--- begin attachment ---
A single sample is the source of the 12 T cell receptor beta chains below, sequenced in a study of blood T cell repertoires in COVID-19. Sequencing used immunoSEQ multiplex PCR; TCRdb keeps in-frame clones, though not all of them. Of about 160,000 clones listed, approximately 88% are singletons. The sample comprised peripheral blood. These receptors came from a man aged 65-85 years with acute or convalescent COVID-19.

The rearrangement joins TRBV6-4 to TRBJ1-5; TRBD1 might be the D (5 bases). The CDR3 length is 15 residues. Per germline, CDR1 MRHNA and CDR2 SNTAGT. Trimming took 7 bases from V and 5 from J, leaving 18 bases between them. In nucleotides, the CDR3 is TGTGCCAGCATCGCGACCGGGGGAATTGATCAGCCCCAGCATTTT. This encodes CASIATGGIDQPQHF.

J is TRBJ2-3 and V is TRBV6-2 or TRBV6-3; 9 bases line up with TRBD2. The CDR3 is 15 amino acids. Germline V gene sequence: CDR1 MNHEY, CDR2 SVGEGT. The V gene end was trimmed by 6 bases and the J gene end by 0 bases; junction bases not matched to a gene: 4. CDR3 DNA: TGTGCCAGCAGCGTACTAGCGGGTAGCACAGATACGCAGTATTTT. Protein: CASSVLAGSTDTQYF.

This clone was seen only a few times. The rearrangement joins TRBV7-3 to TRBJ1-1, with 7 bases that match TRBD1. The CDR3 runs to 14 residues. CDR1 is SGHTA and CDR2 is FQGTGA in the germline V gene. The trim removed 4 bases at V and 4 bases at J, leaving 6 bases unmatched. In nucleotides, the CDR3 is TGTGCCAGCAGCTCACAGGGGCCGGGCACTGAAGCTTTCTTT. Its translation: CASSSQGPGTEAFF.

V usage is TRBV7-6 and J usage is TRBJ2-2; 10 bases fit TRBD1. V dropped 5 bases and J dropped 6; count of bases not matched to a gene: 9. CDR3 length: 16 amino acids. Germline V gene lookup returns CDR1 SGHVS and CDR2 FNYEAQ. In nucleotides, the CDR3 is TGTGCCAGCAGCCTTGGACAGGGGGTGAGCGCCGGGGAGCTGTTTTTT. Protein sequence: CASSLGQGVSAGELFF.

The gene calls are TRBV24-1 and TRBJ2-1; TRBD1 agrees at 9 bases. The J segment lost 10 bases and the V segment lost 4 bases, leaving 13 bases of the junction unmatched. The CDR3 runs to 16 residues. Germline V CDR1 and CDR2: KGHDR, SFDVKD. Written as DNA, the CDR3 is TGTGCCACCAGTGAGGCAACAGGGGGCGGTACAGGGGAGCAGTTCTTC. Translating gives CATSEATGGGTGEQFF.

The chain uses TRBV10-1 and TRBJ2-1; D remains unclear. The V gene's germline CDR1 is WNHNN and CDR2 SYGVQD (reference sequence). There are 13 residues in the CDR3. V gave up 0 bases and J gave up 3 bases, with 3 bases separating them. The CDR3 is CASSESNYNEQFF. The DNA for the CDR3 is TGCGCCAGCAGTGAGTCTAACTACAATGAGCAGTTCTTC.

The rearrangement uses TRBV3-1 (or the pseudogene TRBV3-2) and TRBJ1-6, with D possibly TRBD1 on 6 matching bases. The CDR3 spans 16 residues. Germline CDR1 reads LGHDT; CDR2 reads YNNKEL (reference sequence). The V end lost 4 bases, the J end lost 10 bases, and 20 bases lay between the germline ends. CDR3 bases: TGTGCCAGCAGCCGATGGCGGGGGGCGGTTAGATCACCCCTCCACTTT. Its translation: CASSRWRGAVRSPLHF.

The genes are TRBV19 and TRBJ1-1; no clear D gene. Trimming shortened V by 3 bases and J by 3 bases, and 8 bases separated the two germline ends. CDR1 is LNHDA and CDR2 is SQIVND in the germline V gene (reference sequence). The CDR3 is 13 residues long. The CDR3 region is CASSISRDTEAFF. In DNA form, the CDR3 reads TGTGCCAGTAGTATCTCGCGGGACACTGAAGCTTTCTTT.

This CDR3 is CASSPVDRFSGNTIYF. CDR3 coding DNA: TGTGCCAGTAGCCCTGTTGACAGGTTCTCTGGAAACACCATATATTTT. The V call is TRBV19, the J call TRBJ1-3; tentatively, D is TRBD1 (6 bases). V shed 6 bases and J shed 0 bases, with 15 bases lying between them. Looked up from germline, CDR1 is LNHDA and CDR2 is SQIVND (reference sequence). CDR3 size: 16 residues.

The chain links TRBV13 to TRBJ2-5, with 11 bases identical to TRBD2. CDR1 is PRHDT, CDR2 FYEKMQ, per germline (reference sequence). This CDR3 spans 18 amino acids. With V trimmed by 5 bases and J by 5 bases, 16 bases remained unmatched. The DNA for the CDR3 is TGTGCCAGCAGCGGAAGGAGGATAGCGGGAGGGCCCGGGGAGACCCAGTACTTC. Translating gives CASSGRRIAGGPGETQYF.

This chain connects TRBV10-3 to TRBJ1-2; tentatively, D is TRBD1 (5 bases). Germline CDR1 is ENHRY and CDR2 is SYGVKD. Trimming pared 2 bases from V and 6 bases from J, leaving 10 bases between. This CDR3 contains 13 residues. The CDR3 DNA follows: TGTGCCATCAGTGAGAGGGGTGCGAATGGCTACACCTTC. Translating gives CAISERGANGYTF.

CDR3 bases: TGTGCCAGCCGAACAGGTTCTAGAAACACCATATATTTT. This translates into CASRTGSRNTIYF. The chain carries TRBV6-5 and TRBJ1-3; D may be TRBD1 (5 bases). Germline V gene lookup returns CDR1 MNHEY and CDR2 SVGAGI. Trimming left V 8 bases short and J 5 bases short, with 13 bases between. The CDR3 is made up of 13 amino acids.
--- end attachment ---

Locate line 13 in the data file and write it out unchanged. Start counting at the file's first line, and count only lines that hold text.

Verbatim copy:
CDR3 bases: TGTGCCAGCCGAACAGGTTCTAGAAACACCATATATTTT. This translates into CASRTGSRNTIYF. The chain carries TRBV6-5 and TRBJ1-3; D may be TRBD1 (5 bases). Germline V gene lookup returns CDR1 MNHEY and CDR2 SVGAGI. Trimming left V 8 bases short and J 5 bases short, with 13 bases between. The CDR3 is made up of 13 amino acids.